This application claims the benefit of U.S. Provisional Patent Application Ser. No. 61/125,816, filed Apr. 29, 2008, the disclosure of which is herein expressly incorporated by reference.
FIELD OF THE INVENTION
The present invention relates in general, to telecommunication service providers and consumer electronics, and more particularly, to virtual service providers with emphasis on multimedia communications and consumer electronics enabled services.
BACKGROUND OF THE INVENTION
The main barrier to entry for service provider business is the high-cost infrastructure needed to provision services. For simplicity, the words provider and operator are used interchangeably hereafter.
It is important to delineate infrastructure components carefully. First, there is a difference between network infrastructure and customer premise equipment (CPE).
Second, within network infrastructure, there is a distinction between bandwidth and service infrastructures. Bandwidth infrastructure is built to provision bandwidths; while service infrastructure is built to provision services. Examples of service infrastructure include server and data infrastructures for content serving, data storage, directory lookup, connection setup, and billing.
Today, bandwidths are provided by Internet service providers (ISPs) and network service providers (NSPs). Services are provided by application service providers (ASPs). However, this division is not ideal. A reason is that telecommunications companies often employ bundled services to retain customers. It is common for a bandwidth provider to offer services such as voice, and video (IPTV and cable TV).
An implication from the present invention is that customers will find it desirable to separate bandwidth and service providers.
Service providers can be categorized by infrastructure ownership. A bandwidth provider is often called a facility-based provider, while a non-facility based provider is often called a virtual operator. This classification is quite confusing as every virtual operator also owns some facilities.
Examples of facility-based service providers include the usual telecommunications and cable companies. Facility-based providers usually limit their services to geographically defined subscribers. For example, a cable company usually does not offer services to a subscriber without a physical cable connection to its access network.
Many non-facility based virtual operators do own extensive service infrastructures. For example, a mobile virtual network operator (MVNO) may own home location registers, business support systems, or mobile virtual network enablers. All MVNOs lease bandwidths leased from mobile network operators. Other non-facility operators such as ISPs lease bandwidths and operate their own data centers. Most virtual operators are still geographically focused. These operators will be called bandwidth-leasing virtual providers.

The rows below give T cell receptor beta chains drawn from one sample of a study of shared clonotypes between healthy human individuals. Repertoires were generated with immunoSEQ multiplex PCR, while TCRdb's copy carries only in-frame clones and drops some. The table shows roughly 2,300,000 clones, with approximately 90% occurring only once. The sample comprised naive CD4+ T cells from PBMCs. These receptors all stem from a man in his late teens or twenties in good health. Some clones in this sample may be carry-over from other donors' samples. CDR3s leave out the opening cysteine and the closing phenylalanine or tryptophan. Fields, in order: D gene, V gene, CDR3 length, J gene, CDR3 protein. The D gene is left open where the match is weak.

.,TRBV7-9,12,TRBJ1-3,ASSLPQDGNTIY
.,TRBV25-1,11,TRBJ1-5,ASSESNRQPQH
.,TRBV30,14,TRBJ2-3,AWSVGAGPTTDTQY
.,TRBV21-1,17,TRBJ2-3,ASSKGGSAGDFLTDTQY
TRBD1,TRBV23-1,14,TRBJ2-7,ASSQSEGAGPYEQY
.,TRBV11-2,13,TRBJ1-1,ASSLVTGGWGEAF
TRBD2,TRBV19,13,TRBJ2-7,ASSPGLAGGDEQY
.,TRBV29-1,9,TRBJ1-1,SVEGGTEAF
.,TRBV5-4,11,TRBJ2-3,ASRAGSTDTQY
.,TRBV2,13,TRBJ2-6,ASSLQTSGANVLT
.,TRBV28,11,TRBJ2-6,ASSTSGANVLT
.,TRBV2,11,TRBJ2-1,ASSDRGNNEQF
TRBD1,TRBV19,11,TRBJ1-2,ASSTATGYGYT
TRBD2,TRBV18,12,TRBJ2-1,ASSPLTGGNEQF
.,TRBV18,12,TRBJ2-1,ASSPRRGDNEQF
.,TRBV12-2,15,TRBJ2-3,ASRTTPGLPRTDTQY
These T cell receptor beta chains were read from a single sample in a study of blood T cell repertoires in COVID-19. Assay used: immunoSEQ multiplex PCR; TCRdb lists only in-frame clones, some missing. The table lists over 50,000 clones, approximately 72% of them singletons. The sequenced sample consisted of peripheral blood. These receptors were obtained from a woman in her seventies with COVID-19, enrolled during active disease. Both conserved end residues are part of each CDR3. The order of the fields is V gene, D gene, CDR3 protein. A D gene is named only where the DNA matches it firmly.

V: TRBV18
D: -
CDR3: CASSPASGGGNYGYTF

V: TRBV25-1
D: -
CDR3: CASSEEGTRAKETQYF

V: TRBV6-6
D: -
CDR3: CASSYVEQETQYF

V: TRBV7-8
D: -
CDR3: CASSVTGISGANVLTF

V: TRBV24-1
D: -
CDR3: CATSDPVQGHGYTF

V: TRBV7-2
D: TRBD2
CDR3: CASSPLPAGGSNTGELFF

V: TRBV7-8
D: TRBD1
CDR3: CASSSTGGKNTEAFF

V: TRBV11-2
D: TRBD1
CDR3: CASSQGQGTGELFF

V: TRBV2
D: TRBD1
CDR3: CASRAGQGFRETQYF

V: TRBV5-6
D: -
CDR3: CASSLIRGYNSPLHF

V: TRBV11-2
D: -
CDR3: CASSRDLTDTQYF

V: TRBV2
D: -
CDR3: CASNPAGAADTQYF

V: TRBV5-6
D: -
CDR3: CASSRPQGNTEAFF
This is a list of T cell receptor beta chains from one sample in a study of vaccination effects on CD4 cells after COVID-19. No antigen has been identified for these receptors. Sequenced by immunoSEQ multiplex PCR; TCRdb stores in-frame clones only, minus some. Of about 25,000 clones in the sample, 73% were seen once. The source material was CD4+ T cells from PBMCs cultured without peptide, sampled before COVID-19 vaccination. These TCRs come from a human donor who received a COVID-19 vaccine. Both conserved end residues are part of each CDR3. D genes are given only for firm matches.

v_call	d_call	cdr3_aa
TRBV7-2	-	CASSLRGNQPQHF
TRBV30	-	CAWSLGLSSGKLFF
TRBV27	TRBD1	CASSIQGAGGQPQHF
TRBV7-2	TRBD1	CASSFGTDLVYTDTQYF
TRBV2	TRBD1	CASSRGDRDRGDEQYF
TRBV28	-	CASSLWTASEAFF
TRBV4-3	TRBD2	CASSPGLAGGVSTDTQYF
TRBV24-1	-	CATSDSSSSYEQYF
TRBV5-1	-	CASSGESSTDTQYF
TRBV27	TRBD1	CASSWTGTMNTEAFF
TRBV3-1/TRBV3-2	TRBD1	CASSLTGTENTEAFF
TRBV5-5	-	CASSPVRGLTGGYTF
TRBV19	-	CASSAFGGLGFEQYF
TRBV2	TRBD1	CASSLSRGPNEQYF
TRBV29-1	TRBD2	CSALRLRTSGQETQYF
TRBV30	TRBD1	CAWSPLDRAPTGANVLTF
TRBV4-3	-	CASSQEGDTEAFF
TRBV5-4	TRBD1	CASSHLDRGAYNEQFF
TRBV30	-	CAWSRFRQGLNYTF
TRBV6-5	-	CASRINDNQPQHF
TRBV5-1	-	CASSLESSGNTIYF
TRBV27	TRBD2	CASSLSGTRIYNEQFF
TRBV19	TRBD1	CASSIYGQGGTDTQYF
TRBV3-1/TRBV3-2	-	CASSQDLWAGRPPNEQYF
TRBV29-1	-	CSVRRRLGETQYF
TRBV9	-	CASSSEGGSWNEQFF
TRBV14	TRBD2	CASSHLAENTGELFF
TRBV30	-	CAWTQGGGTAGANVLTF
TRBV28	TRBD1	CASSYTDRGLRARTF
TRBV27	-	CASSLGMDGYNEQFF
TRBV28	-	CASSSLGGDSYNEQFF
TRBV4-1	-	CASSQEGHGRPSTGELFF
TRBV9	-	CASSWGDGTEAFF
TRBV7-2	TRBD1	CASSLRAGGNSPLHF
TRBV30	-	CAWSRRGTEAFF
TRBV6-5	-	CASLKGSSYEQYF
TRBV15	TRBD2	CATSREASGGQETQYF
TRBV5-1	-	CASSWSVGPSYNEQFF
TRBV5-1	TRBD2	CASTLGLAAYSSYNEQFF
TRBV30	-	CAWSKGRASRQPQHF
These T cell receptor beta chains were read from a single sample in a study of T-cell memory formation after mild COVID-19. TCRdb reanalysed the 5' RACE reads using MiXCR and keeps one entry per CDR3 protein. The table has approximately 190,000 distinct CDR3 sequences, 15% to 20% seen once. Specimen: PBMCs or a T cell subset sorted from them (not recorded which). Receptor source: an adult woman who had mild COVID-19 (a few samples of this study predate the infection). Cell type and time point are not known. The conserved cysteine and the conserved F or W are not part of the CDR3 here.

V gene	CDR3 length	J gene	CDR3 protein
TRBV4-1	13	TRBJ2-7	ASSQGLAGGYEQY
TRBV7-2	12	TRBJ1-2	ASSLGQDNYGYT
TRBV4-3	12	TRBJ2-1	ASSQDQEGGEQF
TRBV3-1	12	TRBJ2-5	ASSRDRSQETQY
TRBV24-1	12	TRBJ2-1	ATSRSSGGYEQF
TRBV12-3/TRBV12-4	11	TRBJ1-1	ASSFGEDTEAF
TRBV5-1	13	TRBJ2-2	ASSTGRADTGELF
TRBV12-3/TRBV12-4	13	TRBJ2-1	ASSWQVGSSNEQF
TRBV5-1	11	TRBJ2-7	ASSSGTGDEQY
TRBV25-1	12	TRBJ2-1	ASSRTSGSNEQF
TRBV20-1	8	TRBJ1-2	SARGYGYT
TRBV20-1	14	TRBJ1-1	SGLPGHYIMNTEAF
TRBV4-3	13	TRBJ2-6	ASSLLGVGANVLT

Other virtual operators don't lease bandwidths; they obtain bandwidths indirectly through their subscribers. These virtual providers enter into contracts with subscribers to allow them to use bandwidths leased by their subscribers; such virtual providers will be referred to as bandwidth-less virtual providers. Skype, VoIPBuster, and other PC-based VoIP (voice over IP) virtual providers belong to this group. Such operators are said to be software-enabled as they rely on software inserted into subscriber devices. Most bandwidth-less virtual operators are not geographically focused.
The present invention creates a class of operators called community virtual network operators (CVNOs). A CVNO is a bandwidth-less virtual operator in the spirit of social community business. A CVNO is also different from software-enabled virtual operators such as Skype in that it is enabled by hardware CPEs as the main part of its infrastructure.
For facility-based providers, CPEs are either owned by a provider or their subscribers. Often, a CPE is given to a subscriber free as a subsidy. On the other hand, for bandwidth-less providers, CPEs are often purchased by subscribers and contracts between the provider and subscribers allow the provider to use them for free.
For a CVNO, CPE plays the dual role of communications and consumer electronic equipment. A subscriber would pay a membership fee and receive a CPE which remains as an integral part of the operator's network. A CVNO is allowed to utilize the network of installed CPEs to provide services.
Today, facility-based providers have enjoyed high profit margins and steady incomes compared to non-facility based providers and equipment makers. A main reason is that they own infrastructures that are prohibitively expensive. This makes many facility-based providers de facto local monopolies. Therefore, these providers are reaping supernormal profits (above normal economic profits).
It is an object of the present invention to reduce drastically the above normal economic profits of facility-based operators by going directly to end users. The new operators (CVNOs) rely on subscribers paying for bandwidths, and a new CPE called personal infotainment center (PIC).
A PIC is a piece of CPE, connectable to an IP network through either fixed or mobile channels. A variant of PIC can be plugged into a socket inside a vehicle. The entirety of PICs installed at subscriber premises will function as the main part of the infrastructure for a CVNO. In addition, non-PIC devices can be added to enhance the infrastructure. As there are no expensive carrier-grade gears owned or operated by a CVNO, capital and operating expenditures are drastically reduced.